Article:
After having considered licensed exceptions to the forthcoming ban on snaring, the Scottish Government has rejected that possibility and committed to a full ban.

On 9th of November Gillian Martin MSP, Minister for Energy and Environment, confirmed in a letter to the Rural Affairs and Islands (RAI) Committee that she plans to introduce "a full ban on the use of snares" in the Wildlife Management and Muirburn (Scotland) Bill.

It is hard to describe our emotions when we heard the news. Let’s settle for a combination of elated and relieved. As you know, we have campaigned for decades to end the terrible suffering caused by snares.

Badgers in field.OneKind Director, Bob Elliot, said in response:

I am so very pleased to see that the Scottish Government agrees that the serious animal welfare issues related to the use of wire snares means a complete ban is needed.

"To all those companion animals and those wild animals who have suffered in snares over the years, this is for you”.

How did we get to this point?

We were delighted in August when the Scottish Government announced its proposal to ban snares, but have been worried about the possibilities of exceptions. There has been a lot of pressure from snare users to create such exceptions, for research and, particularly, for licensed use of snares (rebranded as cable restraints) for ‘predator control.’

Thank you to those of you who used our guide to respond the consultation about the proposed ban. The results of that consultation revealed that the majority of Scots (70%) were in support of the proposed snaring ban and further, more than 70% are opposed to exceptions for research or other reasons.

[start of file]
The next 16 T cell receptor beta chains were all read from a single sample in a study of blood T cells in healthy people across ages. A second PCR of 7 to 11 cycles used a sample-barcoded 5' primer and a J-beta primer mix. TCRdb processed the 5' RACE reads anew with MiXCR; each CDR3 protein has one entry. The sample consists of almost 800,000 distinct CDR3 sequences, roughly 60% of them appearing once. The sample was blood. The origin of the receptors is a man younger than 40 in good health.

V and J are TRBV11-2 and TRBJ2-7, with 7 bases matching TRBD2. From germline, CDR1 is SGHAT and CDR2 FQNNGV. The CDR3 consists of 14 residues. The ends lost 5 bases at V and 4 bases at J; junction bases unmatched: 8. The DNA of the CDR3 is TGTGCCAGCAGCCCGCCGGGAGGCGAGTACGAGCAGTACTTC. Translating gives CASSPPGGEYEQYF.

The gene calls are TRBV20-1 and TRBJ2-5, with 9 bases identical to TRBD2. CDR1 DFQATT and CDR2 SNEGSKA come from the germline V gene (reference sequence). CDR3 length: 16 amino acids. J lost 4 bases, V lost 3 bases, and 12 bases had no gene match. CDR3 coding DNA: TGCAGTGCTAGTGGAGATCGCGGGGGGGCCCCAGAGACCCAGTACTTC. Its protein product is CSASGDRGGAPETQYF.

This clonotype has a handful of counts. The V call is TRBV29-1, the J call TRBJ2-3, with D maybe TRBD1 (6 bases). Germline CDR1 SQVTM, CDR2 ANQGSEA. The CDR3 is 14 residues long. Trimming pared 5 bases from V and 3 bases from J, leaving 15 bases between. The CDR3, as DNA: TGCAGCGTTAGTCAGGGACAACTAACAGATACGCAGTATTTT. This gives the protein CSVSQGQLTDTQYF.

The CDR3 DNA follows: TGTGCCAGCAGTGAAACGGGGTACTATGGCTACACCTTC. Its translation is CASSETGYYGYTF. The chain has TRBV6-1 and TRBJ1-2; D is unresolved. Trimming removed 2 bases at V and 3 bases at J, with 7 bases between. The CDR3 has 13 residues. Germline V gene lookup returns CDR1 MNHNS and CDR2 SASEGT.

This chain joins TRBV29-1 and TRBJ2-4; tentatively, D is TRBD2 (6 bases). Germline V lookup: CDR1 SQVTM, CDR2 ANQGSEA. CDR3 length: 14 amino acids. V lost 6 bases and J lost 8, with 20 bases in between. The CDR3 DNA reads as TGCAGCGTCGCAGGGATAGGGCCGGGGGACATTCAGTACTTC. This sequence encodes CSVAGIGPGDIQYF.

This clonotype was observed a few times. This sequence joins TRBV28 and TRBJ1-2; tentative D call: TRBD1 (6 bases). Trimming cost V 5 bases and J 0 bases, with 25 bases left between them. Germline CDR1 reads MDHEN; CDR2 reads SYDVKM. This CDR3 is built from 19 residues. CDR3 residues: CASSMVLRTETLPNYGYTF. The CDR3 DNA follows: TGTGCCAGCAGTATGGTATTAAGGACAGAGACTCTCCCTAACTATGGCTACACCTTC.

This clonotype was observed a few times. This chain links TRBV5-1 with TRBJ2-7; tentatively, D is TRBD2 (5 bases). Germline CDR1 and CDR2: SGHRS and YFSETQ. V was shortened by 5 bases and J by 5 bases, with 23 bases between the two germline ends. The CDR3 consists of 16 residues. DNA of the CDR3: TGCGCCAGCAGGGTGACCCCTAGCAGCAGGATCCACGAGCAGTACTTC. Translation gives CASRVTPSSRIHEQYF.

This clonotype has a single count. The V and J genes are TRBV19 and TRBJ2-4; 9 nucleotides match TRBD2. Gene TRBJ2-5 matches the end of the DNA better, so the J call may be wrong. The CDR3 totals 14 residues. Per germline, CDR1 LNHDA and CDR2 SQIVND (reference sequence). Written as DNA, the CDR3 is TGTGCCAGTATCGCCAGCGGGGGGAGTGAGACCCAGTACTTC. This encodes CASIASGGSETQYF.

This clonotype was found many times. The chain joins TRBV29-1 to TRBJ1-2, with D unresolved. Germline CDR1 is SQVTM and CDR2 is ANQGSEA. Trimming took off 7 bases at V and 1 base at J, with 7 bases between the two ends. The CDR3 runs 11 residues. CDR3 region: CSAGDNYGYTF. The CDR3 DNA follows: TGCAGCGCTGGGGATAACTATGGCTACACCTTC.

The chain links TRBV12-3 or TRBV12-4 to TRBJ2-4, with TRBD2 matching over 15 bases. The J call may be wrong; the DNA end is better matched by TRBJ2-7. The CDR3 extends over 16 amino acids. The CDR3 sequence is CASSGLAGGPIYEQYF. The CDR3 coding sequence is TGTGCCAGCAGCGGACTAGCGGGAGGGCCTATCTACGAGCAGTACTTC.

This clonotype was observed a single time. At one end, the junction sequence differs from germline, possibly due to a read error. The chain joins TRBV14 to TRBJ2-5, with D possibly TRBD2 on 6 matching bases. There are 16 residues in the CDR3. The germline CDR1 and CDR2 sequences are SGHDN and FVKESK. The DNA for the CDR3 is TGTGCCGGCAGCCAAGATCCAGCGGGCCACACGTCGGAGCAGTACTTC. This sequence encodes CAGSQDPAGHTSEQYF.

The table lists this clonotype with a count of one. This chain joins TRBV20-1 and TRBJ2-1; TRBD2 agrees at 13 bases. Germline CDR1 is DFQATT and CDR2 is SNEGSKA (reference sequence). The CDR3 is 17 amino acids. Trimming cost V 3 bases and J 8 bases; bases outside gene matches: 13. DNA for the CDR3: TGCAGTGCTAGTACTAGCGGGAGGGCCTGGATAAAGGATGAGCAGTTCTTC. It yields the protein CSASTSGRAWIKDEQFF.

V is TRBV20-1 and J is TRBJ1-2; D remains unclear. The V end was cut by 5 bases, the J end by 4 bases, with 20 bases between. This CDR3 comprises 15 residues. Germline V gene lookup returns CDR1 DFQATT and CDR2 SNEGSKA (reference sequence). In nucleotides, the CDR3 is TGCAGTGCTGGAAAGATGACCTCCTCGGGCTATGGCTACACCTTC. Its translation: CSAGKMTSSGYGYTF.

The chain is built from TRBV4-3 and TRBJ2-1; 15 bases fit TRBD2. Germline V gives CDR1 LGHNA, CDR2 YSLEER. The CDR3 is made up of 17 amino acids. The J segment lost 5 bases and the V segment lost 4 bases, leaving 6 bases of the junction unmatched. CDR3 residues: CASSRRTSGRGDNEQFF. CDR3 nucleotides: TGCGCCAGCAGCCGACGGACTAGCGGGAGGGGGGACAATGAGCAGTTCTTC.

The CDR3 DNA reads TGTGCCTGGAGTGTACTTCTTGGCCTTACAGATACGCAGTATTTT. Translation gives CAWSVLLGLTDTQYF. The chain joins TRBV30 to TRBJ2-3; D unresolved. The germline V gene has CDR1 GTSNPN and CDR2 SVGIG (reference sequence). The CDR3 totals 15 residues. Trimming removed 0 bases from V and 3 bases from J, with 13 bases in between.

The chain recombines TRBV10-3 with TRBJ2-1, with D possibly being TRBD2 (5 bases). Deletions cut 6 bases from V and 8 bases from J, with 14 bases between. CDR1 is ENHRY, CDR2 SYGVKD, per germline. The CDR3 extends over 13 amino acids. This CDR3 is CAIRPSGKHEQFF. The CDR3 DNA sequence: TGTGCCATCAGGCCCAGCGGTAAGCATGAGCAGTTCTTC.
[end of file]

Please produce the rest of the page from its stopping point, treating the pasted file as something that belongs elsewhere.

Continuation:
For our part, we have been working hard to ensure decision makers have accurate information, and push for a full ban. We have sent several briefings to the RAI committee, met with civil servants and with the Minister, and coordinated a letter to the Minister signed by conservation and animal welfare organisations.

Most recently, the day before the Minister’s letter, our Director Bob Elliot gave evidence to the RAI committee on a roundtable session about the proposed ban.

What’s next?

Red fox in woodland.

The Stage One debate for the Bill is scheduled for the 29th November. This is when the Parliament discusses and approves the general principles of the Bill. After that, at Stage Two, there is a chance for amendments (changes) to be made to the Bill, including the one that will introduce the snaring ban. That will probably be early next year. We will continue to work throughout the passage of the Bill to provide information and support around the measures that can bring improvements in wild animal welfare.

In the meantime, we need you to continue to show the Scottish Government how much of a demand there is from the Scottish public for a full ban on snaring. Ministers are under a lot of pressure from those who wish to continue to use snares and are angry about the ban. 

We ask you to join us in thanking Gillian Martin MSP for not compromising on animal welfare and committing to a full ban on snares. If you can, please use our tweet template and encourage your followers to share.

Thank Gillian Martin MSP 


Once again, thank you for all your support, we couldn’t have got here without you. We will continue to deliver updates on this Bill and campaign to ban snares – once and for all.